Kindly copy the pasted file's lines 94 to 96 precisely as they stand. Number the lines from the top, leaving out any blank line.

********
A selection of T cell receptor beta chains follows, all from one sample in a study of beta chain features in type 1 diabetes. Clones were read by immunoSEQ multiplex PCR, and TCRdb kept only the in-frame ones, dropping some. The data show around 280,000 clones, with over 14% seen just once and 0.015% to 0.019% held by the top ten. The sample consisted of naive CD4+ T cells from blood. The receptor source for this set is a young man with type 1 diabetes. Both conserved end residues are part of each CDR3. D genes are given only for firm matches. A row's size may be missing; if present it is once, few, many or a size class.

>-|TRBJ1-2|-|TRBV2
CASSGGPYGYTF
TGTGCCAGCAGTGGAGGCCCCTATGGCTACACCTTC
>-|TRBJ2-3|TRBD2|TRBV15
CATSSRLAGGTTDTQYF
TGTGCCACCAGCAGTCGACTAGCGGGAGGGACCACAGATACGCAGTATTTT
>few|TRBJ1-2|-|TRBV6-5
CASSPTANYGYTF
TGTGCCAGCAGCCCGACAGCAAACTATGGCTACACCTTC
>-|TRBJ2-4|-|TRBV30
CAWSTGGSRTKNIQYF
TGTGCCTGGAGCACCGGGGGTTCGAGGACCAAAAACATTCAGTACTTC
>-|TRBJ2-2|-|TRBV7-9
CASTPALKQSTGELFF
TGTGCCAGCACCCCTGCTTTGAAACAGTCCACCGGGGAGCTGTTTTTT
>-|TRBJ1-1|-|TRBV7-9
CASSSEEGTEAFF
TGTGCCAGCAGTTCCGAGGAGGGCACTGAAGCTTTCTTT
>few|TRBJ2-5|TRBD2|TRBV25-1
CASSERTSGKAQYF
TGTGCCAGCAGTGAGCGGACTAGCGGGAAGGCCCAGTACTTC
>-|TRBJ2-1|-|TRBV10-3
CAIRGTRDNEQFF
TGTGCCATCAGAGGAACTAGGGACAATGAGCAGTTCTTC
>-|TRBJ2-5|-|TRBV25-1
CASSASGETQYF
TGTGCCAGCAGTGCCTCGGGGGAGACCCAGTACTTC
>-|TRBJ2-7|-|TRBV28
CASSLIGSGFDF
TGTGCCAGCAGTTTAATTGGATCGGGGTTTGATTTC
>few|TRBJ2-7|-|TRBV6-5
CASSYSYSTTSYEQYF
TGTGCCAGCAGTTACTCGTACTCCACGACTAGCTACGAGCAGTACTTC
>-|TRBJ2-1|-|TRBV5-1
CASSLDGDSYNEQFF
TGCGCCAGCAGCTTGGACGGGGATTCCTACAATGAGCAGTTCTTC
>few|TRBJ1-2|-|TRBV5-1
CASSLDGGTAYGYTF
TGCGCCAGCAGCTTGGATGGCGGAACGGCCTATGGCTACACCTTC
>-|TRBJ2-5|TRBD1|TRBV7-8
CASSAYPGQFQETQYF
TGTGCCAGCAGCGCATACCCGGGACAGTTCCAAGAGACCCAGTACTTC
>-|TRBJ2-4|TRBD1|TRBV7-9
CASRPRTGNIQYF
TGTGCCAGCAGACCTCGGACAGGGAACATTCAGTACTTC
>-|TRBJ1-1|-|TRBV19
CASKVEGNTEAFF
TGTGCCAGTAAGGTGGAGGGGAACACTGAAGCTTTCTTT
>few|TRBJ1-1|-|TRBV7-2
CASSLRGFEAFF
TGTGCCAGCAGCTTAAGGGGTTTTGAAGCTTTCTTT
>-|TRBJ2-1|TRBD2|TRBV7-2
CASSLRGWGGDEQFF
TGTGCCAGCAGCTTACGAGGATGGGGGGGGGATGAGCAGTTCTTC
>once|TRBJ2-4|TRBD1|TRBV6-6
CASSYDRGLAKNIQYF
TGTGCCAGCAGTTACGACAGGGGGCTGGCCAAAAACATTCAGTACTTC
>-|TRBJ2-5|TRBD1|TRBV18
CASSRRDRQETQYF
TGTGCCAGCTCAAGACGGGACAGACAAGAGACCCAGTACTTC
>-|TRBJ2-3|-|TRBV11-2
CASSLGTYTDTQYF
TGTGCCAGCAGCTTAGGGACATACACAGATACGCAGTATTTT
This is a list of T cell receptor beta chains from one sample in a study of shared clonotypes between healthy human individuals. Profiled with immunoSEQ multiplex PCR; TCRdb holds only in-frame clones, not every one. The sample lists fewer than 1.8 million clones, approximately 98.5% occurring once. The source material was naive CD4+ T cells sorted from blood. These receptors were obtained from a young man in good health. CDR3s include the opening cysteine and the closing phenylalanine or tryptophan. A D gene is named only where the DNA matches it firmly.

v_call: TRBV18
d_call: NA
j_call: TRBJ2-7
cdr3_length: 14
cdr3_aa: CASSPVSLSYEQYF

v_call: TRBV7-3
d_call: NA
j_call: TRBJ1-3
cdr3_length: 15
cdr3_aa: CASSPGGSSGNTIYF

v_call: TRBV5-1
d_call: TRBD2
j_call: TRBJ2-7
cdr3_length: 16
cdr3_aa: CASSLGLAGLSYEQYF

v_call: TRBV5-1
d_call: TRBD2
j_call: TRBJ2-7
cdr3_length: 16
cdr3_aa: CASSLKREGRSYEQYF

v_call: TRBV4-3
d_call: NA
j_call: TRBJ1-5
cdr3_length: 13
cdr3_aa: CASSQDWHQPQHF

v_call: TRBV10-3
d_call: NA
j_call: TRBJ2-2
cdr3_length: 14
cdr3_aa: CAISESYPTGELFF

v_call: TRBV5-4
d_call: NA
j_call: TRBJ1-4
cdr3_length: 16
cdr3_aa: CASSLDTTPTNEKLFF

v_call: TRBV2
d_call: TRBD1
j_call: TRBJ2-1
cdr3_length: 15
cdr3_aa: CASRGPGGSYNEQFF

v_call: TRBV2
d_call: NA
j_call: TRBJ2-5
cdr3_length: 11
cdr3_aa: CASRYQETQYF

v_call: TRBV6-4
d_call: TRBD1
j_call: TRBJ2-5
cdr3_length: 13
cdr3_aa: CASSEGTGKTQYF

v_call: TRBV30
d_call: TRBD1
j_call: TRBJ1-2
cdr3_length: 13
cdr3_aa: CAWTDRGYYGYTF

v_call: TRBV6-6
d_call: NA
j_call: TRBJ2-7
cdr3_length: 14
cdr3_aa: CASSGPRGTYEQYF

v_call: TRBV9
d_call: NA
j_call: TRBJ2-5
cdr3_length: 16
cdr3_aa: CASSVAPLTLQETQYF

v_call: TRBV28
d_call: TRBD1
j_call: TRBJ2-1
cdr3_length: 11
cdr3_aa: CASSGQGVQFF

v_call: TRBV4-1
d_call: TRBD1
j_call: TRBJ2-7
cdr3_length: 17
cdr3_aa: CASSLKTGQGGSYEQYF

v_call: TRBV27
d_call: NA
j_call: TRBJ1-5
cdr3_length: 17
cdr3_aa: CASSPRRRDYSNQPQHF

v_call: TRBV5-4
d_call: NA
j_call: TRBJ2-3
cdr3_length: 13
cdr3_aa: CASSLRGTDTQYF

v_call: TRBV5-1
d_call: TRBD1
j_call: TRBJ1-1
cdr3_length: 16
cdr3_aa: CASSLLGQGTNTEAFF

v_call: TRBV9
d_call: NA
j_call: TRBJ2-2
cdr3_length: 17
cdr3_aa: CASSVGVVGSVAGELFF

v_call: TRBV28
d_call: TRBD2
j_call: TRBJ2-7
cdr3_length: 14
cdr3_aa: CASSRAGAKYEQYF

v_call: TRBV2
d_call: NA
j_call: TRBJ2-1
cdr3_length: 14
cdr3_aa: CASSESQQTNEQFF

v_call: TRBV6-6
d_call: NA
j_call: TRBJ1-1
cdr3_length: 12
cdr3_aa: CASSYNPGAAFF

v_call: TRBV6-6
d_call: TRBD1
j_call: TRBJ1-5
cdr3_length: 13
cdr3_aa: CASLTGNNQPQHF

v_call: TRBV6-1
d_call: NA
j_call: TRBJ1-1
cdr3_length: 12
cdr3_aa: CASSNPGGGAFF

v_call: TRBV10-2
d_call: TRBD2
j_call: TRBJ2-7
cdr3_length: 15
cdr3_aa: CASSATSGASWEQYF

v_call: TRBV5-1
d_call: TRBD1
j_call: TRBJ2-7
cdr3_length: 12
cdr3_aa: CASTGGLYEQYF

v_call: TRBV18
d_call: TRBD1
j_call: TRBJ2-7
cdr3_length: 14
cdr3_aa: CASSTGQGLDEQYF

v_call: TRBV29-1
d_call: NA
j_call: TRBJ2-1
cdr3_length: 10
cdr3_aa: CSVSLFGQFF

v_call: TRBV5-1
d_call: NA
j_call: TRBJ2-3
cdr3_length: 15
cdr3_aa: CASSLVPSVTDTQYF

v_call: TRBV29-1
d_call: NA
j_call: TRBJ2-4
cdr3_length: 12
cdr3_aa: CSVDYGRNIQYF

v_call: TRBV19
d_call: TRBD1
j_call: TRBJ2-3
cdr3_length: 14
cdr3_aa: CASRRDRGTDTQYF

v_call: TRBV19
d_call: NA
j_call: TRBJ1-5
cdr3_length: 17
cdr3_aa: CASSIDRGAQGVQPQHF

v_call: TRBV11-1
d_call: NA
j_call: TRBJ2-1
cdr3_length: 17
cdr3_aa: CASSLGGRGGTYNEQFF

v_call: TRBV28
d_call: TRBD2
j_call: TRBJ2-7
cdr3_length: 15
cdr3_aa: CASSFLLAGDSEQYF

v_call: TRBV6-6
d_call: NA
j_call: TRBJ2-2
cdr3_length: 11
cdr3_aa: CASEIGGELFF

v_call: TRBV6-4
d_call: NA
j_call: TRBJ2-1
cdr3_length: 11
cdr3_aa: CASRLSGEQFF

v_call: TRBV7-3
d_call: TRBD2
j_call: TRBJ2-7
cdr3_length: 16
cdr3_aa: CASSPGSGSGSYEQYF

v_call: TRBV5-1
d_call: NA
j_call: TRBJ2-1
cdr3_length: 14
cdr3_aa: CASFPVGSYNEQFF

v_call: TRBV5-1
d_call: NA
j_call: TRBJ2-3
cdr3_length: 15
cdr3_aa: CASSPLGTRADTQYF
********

cdr3_length: 14
cdr3_aa: CAISESYPTGELFF

v_call: TRBV5-4